Manitoba Hydro has been geo-targeting for reasons other than distribution system constraints. Recent examples include the communities of Dauphin and The Pas, who committed to a Community Energy Plan with Manitoba Hydro. Similarly, Manitoba Hydro targeted select First Nations including Opaskwayak; Peguis, and Long Plain First Nation.

Conservation voltage reduction
Manitoba Hydro does not use conservation voltage reduction

Rate design
Declining block rate. General Service electricity customers receive a lower energy charge after a threshold consumption level.

Alternative Rate options include an energy charge based on spot market conditions, and curtailable rate program for industrial customers.

Last reviewed: November 2020

Carbon Pricing

Manitoba has a carbon price under the federal government’s carbon pricing “backstop”. Thus a carbon price was in place for large industrial facilities in January 2019 and for fuel producers and distributors in April 2019.

Last reviewed: November 2020

Buildings See All

Buildings are a significant and often neglected component of Canada’s infrastructure, and high-performance buildings are important for our quality of life, physical and mental health, and economic productivity

Building Codes

Housing and Small Buildings
The Manitoba Building Code is adopted as regulation 31/2011 under the Buildings and Mobile Homes Act. Section 9.36 applies of the Manitoba Code applies to houses and smaller buildings and follows the 2012 National Building Code’s provisions for energy efficiency. The energy efficiency provisions came into force on April 1, 2016.

Large Buildings
The Manitoba Energy Code for Buildings (MECB) was created through regulation 213/2013 under the Buildings and Mobile Homes Act. It applies to “larger buildings” (greater than 600 square meters of floor area). The MECB follows the 2011 National Energy Code of Canada. This code became effective on December 1, 2014.

Stretch or Step Codes
No stretch or step codes have been adopted in Manitoba.

Net-zero energy ready commitment
No formal commitment to adopt net-zero energy ready building codes.

Last reviewed: August 2020

Building Code Compliance

A number of Manitoba Hydro technical and program staff participated in meetings led by the Office of the Fire Commissioner (OFC) with the larger Authority Having Jurisdictions (AHJs) to discuss the energy code adoption and consistent application of the code. This group met in the period around 2015 and 2016.  Manitoba Hydro staff also met with the City of Winnipeg and the OFC to provide technical assistance with the auditing of six projects in total. The in-kind support provided feedback on the information to be reviewed and information the AHJ should be asking industry to provide.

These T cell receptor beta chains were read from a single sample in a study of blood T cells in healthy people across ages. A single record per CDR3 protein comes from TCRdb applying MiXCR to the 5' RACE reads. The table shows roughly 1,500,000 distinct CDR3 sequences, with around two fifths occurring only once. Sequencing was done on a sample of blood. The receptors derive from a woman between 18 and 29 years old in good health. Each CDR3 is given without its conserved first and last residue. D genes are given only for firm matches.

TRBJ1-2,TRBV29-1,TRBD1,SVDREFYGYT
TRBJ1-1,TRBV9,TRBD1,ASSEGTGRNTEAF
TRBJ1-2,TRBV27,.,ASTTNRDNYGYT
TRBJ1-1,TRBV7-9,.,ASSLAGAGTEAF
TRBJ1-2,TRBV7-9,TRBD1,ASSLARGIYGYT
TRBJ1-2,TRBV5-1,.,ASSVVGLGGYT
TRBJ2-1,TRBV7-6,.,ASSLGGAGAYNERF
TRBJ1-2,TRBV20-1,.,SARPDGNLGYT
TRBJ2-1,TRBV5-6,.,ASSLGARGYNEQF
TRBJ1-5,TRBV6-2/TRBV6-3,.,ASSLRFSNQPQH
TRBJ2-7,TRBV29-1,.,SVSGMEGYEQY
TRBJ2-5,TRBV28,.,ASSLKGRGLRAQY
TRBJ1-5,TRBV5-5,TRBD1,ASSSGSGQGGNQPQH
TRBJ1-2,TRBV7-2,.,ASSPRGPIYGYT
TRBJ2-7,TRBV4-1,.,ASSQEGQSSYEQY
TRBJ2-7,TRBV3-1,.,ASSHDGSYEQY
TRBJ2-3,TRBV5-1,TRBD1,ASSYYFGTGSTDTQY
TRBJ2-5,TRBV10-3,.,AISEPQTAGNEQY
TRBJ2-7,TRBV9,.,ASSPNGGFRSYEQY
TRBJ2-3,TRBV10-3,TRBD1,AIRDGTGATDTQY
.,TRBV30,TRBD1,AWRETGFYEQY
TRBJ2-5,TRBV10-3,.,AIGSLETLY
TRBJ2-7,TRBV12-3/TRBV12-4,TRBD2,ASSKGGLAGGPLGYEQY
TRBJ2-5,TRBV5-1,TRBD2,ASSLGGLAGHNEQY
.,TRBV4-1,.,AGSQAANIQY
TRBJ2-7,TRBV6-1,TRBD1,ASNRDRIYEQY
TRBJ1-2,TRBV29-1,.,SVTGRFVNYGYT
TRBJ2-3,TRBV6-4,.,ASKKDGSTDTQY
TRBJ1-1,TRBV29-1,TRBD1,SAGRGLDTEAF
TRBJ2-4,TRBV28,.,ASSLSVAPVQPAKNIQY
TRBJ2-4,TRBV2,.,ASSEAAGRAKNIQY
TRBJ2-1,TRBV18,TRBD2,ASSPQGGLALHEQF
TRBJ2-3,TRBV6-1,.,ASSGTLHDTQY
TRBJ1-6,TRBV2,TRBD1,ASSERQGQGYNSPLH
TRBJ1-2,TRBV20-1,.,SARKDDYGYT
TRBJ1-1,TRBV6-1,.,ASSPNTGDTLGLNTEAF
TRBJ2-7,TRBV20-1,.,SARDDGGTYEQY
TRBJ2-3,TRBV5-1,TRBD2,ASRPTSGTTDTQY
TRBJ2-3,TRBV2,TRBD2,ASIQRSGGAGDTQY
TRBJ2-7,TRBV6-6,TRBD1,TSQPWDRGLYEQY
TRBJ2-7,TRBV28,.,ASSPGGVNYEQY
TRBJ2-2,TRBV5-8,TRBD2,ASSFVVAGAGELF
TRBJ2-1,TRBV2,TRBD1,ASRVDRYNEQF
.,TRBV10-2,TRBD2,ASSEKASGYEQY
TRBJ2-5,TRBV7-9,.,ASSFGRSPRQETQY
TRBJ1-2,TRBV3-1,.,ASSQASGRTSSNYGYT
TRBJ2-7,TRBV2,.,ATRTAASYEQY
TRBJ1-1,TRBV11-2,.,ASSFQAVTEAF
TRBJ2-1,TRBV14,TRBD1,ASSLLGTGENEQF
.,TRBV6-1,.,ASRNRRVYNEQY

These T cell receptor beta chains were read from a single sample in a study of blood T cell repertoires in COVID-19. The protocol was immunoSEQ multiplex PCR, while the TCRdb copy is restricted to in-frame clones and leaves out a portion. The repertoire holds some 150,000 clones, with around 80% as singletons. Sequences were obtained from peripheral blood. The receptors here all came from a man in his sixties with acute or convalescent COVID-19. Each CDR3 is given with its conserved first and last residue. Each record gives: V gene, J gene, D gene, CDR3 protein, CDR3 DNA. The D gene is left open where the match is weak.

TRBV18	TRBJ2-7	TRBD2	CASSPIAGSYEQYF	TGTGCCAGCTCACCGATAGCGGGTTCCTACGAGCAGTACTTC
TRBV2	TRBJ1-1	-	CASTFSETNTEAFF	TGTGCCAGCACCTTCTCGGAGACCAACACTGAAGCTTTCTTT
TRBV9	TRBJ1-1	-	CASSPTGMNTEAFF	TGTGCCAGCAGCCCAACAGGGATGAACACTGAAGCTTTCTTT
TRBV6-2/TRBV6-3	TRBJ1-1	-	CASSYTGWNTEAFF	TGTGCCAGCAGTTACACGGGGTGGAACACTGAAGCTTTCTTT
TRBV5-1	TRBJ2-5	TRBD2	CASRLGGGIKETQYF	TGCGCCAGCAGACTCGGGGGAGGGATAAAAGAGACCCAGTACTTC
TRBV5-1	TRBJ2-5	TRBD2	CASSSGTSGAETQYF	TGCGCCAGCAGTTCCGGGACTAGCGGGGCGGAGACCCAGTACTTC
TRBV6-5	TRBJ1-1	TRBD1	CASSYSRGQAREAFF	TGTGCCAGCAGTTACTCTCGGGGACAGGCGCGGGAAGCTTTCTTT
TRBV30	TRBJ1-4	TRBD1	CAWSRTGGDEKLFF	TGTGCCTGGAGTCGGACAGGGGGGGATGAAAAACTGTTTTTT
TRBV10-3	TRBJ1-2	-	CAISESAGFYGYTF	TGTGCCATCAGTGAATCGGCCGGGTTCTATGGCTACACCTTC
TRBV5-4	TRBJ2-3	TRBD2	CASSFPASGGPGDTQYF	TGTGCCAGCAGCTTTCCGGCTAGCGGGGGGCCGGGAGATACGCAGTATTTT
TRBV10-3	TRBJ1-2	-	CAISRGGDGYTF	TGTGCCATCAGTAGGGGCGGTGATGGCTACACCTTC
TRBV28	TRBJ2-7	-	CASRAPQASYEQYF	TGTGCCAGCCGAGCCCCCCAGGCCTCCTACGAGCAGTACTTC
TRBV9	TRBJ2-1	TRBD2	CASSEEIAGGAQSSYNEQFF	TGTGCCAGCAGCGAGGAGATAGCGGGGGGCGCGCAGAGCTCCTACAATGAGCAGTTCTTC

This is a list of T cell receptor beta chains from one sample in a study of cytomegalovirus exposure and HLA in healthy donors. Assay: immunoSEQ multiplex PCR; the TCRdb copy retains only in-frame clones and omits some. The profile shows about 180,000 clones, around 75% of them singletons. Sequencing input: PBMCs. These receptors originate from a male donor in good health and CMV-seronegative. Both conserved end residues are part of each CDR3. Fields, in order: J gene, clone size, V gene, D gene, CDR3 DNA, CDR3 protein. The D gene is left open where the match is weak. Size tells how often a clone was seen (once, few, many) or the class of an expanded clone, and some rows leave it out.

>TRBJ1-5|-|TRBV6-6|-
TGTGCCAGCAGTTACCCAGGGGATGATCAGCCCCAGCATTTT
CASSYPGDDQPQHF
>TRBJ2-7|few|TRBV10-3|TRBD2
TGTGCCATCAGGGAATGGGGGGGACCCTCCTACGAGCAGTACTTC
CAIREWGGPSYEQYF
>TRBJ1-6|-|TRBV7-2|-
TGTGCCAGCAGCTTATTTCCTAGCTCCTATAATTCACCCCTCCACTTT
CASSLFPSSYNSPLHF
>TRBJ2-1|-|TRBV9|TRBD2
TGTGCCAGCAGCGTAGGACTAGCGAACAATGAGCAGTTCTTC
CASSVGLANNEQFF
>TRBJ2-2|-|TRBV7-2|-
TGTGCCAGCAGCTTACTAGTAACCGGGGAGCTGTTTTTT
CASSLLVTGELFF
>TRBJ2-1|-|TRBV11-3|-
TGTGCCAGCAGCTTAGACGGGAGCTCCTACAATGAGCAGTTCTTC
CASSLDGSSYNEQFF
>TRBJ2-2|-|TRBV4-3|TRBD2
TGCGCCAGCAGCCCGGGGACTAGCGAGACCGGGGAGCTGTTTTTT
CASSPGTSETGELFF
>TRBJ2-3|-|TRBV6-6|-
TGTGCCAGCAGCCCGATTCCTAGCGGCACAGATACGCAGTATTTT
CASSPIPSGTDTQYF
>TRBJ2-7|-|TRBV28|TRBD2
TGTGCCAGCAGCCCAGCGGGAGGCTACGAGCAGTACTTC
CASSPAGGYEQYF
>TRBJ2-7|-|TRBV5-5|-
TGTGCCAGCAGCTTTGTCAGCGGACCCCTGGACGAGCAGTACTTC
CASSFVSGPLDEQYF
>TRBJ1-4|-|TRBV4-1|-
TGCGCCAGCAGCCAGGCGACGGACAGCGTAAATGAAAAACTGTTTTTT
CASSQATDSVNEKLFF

A number of Manitoba Hydro staff have also provided code specific presentations to local industry associations and postsecondary educational institutions.

Presentations, as well as code compliance checklists and other information are available from the Office of the Fire Commissioner's website.

Last reviewed: August 2020

Home Energy Rating and Disclosure

Mandatory home energy rating and disclosure: No
Home energy labelling voluntary or pilot program: No

Manitoba Hydro provides an EnerGuide label for all energy efficient new homes built under the Performance Path of its New Homes Program.

Last reviewed: August 2020

Building Energy Rating and Disclosure

Mandatory large building energy rating and disclosure: No
Voluntary building benchmarking and transparency program: Yes

Manitoba Hydro offers a free service to automatically upload energy consumption data to Energy Star Portfolio manager, for those who opt in.

EnerTrend is a subscription-based service through Manitoba Hydro that creates energy profiles for large industrial and commercial operations. This service creates a building profile and identifies cost-saving measures.

Manitoba Hydro offers free energy efficiency screening studies for commercial buildings. These studies identify energy efficiency opportunities, but also benchmark building consumption to industry averages to encourage savings.

In Manitoba’s 2013 Green Buildings Program, regular energy and water use tracking for government buildings is mandated. In order to help government buildings reach this goal, the Government of Manitoba recommends participation with NRCan’s ENERGY STAR Portfolio Manager benchmarking tool.

In 2011, the Winnipeg City Council introduced measures mandating the energy and water performance benchmarking of city-owned buildings of over 3,000 m2. The City of Winnipeg also employs the ENERGY STAR Portfolio Manager Tool for benchmarking.

Manitoba Race to Reduce is a corporate challenge to reduce total energy use by 10% in participating commercial buildings

Last reviewed: August 2020

Appliance and Equipment Market Transformation

 

Space Heating Windows Water Heating
Research and development Field performance monitoring of central ducted cold climate heat pumps in three Winnipeg homes in 2016 and 2017. - Field performance monitoring of heat pump water heaters installed in two customer homes in 2016
Pilots and demonstrations - Efficiency Manitoba, Red River College, and industry partners obtained an NSERC grant to study cold climate installation techniques. One goal of this research is to develop practical installation guidelines to reduce thermal bridging at the window/wall junction. -
Information and awareness - Manitoba Hydro developed and led industry-sponsored presentations to educate industry on the benefits of high-performance windows, including customized presentations for individual companies to assist sales and marketing staff in promoting these products.  This work will continue at Efficiency Manitoba. -